have no retention value and can be destroyed. Note, however, as explained below,
that if a PRA request is made for a record that could have otherwise been destroyed,
that record cannot be destroyed while the PRA request is active.
The Records Management Consultant indicated that if the person taking the notes
or preparing the drafts is capturing the substance of the meeting and not capturing
everything that was said, and the substance of those notes or drafts is then incorporated
into the meeting minutes, under Item GS50-02-05 (Rev. 0) (p. 124 of 150) of the
Local Government Common Records Retention Schedule
(CORE) Version 2.2 (December
2011), such notes and/or drafts would be regarded as transitory records that are
to be retained no longer than needed for district business and can be destroyed
once they are no longer needed. Regarding meeting minutes, the Records Management
Consultant indicated that once the board adopts the official minutes, the notes
and drafts that were incorporated into the adopted minutes would have no retention
value and can be destroyed.
We also checked the specific records retention schedule that is applicable to public
hospital districts [Public Hospital Districts (Version 5.0) (March 2011)] and we
did not find any provisions that address such meeting notes or drafts specifically.
We will reiterate something else the Records Management Consultant also advised
- always check with your district's legal counsel regarding such issues. Even if
the notes or drafts at issue can be destroyed as transitory records, it could be
that your district's legal counsel would want the records retained for some other
reason, such as in relation to potential litigation.
A third issue to consider is whether, if a PRA request is made for such records,
any exemption under the PRA applies to the record or information in the record.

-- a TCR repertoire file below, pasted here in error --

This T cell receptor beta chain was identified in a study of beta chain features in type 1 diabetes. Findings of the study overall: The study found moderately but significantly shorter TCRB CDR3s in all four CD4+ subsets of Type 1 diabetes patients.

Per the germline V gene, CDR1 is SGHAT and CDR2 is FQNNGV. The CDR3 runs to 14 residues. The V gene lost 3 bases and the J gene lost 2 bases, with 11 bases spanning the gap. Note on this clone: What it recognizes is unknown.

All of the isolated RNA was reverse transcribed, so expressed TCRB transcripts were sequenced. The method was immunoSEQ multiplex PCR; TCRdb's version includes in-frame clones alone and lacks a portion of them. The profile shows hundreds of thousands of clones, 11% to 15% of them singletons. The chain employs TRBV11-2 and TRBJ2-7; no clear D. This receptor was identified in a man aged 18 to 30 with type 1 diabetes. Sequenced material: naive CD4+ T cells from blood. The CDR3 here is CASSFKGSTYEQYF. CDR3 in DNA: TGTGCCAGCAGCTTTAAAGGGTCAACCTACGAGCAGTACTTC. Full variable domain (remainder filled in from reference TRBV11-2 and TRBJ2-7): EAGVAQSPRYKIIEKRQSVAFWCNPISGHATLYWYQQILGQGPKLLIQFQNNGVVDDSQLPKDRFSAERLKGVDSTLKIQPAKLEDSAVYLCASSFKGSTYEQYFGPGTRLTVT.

As indicated above, in such situations always keep in mind that if a PRA request
is made for a record, that record cannot be destroyed while the request is active,
even if the record did not have retention value and otherwise could have been destroyed
if the PRA request had not been made. Here, for example, if the district has notes
or drafts related to past meeting minutes that were not destroyed and a PRA request
is made for such records, those records cannot be destroyed while the PRA request
Regarding more generally notes and drafts related to meeting minutes and PRA exemptions,
although there is an exemption under RCW 42.56.280 for preliminary drafts and notes,
this exemption has been interpreted by courts quite narrowly. As explained on p.
17 of our PRA publication:
The Washington Supreme Court has determined that before an agency is entitled to
rely on this exemption, it must show (1) that the records contain pre-decisional
opinions or recommendations of subordinates expressed as part of a deliberative
process; (2) that disclosure would be injurious to the deliberative or consultative
function of the process; (3) that disclosure would inhibit the flow of recommendations,
observations, and opinions; and (4) that the materials covered by the exemption
reflect policy recommendations and opinions and not the raw factual data on which
a decision is based. [Fn. 44] (PAWS v. UW, 125 Wn.2d 243, 256 (1994).)
We also explain on that same page:
Question: Are a clerk's handwritten notes, which are used to prepare the formal
council minutes, exempt from disclosure? How about unapproved drafts of the minutes?